Functional language or the language of functions.  Nowhere else in the world would one here talked of “toileting“ oneself or another.  Whether because of Anglo-Saxon squeamishness or some other reason, humans in our culture are generally euphemistic about bathroom activities (e.g., we speak of going to the bathroom, excusing oneself from the room, or needing to relieve oneself).  In the world of people with disabilities, however, folks need to be toileted, which, interestingly, manages to both verbalize a noun and remove the human element almost entirely.  That is, it is not the person who needs to relieve him or herself of body waste; rather, it is the toilet which needs to be filled with waste.  Likewise, the use of the word “feeding” in regard to humans, outside the world of infants, is not a general practice.  One feeds the dog; one helps a one year old eat; one eats one’s meal.  In the world of the severely disabled, however, lunchtime is feeding time.  This willingness (or need) to do away with social niceties extends to making observations about a student’s body, odor or hygiene to the student’s face that would never be expressed so bluntly toward as non-disabled peer.  During my visit, I heard one aide say, with good cheer and no apparent malice, to her student, “God, you stink.  We’ve got to toilet you.  “ It is well-nigh impossible to imagine anyone other than a parent or spouse speaking so to another adult without incurring a great wrath.

The use of the third person singular pronoun regarding people who are not present.  Outside of spouses of 30 years and parents of small children, it is not common for one to refer to a present party by the use of “he“ or “she,“ particularly in answering questions directed to that party.  For example, I repeatedly tried to strike up a conversation with a young man named David, but his aide would respond to my sallies with answers of her own.  That is, I might say, “That looks like a fun project are doing, David.“  His aide would respond, “He doesn’t really like doing this kind of thing.  He’d rather be more active and moving around.  “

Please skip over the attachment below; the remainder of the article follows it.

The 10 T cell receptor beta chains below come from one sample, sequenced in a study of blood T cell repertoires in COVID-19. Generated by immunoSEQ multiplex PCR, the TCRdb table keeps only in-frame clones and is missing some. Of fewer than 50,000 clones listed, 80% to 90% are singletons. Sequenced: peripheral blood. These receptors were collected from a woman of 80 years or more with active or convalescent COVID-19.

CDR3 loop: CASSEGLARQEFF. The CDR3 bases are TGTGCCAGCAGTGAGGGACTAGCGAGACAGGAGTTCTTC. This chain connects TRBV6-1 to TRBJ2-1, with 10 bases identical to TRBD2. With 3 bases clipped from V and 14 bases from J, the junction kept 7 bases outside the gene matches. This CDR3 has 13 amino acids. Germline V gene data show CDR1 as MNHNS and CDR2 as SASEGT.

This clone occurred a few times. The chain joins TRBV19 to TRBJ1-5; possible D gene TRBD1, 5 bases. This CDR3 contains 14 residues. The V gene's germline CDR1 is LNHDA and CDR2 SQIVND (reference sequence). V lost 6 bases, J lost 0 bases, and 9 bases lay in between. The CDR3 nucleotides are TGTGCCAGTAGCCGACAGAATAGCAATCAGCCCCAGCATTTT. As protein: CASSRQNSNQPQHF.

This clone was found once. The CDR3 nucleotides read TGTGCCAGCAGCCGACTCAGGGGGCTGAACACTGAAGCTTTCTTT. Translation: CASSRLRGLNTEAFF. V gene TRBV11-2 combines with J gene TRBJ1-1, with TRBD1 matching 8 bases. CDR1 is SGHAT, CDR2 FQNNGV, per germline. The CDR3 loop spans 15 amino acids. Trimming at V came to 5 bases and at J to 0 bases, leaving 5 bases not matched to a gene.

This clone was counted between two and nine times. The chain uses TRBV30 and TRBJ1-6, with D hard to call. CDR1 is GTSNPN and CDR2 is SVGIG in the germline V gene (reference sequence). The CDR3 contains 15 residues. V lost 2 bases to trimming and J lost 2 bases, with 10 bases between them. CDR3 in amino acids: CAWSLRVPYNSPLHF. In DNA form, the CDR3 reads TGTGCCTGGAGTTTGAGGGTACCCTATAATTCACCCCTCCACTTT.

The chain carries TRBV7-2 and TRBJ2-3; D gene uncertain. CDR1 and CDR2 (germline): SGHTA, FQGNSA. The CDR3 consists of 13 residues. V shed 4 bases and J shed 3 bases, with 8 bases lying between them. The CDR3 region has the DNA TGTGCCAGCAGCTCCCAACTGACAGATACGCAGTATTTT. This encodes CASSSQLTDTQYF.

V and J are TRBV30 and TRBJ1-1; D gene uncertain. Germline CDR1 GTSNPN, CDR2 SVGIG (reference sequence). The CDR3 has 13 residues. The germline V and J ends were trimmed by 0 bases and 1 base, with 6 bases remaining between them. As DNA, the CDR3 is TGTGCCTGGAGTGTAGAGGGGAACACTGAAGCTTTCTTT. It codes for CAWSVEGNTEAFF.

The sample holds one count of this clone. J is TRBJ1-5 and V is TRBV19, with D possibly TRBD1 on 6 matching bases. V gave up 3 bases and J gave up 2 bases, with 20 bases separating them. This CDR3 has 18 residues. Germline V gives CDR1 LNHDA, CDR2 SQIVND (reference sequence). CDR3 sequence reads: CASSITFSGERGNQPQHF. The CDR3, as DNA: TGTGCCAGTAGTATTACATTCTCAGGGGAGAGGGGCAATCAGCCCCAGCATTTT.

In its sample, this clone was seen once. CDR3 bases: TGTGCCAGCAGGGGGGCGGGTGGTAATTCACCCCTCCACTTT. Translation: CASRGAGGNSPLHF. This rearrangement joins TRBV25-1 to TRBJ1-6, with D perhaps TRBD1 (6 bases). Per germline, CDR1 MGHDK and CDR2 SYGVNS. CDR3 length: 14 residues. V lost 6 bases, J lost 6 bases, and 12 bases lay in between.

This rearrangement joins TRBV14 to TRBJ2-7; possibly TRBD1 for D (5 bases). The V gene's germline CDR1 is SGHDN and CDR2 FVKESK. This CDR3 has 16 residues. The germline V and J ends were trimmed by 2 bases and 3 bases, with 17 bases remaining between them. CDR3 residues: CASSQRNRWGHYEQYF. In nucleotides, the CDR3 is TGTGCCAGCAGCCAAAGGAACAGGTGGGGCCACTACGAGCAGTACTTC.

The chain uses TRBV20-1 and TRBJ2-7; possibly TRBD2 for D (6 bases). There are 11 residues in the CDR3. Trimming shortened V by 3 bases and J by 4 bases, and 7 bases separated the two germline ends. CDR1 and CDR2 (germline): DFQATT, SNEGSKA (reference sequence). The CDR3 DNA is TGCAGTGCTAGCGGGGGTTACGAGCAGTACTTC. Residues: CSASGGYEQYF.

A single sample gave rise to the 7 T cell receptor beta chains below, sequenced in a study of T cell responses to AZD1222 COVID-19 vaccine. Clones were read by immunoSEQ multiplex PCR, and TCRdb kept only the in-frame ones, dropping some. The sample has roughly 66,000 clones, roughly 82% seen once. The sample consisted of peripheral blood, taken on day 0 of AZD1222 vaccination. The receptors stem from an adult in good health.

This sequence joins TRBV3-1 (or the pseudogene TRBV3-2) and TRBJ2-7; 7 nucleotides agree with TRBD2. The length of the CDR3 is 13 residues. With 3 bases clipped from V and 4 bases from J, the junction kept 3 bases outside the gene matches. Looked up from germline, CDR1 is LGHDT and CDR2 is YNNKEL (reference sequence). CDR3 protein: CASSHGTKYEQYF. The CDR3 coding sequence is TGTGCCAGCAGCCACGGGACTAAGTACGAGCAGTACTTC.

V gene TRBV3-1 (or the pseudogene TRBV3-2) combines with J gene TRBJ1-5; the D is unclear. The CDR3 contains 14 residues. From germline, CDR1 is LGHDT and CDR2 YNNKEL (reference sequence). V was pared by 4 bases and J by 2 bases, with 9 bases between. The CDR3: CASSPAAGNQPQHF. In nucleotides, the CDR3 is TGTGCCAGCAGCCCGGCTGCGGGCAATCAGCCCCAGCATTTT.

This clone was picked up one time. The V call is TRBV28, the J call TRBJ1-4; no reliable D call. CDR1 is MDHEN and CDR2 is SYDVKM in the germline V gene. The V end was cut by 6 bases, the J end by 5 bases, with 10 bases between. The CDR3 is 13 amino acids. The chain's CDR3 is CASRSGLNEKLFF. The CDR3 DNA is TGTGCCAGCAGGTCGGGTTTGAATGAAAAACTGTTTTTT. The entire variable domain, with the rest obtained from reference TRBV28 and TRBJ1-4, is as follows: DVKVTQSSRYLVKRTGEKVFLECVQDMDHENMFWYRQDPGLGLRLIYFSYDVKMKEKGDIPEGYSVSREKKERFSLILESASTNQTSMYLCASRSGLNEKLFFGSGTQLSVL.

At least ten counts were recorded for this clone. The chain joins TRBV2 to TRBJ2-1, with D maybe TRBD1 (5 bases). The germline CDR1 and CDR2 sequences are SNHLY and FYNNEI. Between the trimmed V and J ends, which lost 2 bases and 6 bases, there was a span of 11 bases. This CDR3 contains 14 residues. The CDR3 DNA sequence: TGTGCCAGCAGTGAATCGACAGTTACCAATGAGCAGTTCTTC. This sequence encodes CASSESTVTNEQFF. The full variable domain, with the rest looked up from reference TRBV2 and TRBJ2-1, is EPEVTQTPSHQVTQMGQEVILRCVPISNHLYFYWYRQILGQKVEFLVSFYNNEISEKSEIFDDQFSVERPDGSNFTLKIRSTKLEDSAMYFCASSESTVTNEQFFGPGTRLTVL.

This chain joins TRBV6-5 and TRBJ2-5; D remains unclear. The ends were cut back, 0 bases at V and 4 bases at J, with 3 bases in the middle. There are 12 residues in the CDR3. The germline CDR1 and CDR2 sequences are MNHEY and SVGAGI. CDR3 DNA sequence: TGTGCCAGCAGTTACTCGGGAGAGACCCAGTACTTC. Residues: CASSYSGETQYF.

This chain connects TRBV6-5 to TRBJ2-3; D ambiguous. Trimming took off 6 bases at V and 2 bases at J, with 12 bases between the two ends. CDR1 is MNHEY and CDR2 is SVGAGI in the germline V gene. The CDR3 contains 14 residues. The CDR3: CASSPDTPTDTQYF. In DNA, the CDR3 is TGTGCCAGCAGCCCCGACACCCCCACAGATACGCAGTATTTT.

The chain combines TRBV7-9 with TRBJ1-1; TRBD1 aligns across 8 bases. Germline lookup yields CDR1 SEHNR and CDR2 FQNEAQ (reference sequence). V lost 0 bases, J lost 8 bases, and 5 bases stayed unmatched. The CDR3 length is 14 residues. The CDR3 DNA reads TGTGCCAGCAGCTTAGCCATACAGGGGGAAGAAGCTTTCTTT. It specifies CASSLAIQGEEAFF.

The seven dwarfs syndrome.  While no one would fault Disney Studios for its shortcomings in character development, one must admit that once the dwarfs have been introduced, their personalities remain completely static.  Sneezy’s character, for instance, is summed up by his name; so also with Sleepy, Grumpy, and the others, with the exception of Doc.  So it is with attitudes toward people with severe disabilities, as they are often described with one- or three-word phrases that sum up the entirety of the speaker’s view of them.  For example, an aide may say of a student, “She’s always cranky“ or “He’s spoiled“ or “She loves to stim.“  These statements become self-fulfilling prophecies, but prophecies of the most reductionist kind.  It is difficult in the extreme to imagine the sentence, “He is fascinating“ or “She struggles with her place in the universe“ being uttered in this context.  Even the more positive statements (e.g., “She’s so happy“ or “He’s a lot brighter than he looks“) are generally the results of a twist of fate that has given the student an upturned rather than a downturned mouth or particularly attractive eyes.

As mentioned above, having spent but a short period of time in this setting, I could be very wrong in my observations.  After all, de Tocqueville spent months with the new Americans before reaching any conclusions.  Still, one suspects that after a fairly short period, he felt he had stumbled onto a large and fruitful subject.  So it may be with the anthropological study of the culture of disability.  One can only hope that much of this culture disappears before it is accurately recorded.